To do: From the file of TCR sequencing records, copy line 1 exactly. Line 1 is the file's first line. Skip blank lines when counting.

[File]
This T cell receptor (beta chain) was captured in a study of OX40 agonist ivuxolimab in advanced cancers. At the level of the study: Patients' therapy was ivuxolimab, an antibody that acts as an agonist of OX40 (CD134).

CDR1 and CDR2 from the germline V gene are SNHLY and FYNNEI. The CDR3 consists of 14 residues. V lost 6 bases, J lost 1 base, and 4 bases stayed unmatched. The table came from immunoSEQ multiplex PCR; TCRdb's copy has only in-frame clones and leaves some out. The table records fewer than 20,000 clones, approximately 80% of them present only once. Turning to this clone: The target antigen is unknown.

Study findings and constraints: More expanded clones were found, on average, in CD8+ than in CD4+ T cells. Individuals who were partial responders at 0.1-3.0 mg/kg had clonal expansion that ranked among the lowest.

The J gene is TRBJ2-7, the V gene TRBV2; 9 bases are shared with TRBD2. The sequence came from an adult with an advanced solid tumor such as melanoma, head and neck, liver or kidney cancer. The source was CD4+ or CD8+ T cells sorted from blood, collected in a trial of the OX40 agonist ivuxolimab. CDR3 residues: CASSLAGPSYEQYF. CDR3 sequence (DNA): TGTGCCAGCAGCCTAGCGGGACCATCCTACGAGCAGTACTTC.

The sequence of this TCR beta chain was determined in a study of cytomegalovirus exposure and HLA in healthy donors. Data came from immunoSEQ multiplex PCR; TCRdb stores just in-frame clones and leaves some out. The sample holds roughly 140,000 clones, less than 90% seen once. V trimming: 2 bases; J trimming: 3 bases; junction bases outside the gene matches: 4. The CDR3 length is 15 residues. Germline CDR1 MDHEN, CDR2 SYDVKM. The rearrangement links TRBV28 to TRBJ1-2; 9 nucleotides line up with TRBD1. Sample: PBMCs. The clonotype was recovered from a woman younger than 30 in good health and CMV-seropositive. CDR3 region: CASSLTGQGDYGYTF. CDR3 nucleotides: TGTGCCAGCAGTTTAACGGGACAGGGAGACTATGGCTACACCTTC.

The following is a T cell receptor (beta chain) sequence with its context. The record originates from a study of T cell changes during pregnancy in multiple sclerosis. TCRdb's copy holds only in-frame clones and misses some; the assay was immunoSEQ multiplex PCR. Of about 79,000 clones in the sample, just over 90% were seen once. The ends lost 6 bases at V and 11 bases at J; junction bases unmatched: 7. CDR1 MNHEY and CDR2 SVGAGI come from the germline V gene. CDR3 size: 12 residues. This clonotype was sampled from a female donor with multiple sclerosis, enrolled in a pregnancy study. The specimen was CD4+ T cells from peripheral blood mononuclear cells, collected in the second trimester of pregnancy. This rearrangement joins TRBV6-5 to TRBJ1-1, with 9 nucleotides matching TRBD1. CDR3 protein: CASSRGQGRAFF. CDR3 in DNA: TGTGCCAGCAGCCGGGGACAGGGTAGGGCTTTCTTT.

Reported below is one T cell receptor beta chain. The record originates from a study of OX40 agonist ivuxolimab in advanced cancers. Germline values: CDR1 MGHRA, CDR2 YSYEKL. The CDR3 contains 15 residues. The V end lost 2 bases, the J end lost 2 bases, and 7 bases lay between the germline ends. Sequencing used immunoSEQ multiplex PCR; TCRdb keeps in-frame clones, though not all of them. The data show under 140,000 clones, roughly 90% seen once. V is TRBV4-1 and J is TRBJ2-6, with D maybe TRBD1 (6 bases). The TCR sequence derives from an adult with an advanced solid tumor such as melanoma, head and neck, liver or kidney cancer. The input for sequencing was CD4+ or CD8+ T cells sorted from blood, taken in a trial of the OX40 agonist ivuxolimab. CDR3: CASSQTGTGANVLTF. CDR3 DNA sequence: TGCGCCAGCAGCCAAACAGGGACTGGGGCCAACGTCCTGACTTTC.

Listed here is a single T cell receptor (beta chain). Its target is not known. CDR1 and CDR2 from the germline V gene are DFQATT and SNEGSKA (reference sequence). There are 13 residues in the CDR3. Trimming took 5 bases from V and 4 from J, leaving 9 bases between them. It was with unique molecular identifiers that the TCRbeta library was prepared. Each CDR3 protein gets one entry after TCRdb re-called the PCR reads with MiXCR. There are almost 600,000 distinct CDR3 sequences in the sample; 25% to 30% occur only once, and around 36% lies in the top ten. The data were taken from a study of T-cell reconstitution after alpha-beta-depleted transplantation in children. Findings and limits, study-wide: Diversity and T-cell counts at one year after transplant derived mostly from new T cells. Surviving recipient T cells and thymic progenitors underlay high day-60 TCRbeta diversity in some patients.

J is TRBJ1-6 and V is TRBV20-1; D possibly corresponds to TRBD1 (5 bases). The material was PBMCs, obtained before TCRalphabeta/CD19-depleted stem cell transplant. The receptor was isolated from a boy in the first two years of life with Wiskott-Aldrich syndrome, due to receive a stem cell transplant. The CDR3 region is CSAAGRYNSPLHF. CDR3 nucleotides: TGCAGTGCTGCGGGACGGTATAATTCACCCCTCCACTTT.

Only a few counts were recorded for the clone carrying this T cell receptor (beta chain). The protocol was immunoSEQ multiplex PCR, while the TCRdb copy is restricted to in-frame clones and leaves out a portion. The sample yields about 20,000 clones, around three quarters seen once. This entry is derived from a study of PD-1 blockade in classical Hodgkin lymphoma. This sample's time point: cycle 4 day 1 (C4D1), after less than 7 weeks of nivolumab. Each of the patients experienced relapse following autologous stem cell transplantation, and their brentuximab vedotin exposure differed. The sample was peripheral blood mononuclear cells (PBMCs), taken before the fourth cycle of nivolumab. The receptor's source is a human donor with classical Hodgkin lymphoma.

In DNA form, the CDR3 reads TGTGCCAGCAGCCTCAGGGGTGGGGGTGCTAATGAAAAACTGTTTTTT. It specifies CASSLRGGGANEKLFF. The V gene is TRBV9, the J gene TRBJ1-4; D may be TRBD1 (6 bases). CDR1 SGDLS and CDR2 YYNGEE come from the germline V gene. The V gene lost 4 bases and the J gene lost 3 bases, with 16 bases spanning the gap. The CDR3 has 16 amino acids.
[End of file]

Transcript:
This T cell receptor (beta chain) was captured in a study of OX40 agonist ivuxolimab in advanced cancers. At the level of the study: Patients' therapy was ivuxolimab, an antibody that acts as an agonist of OX40 (CD134).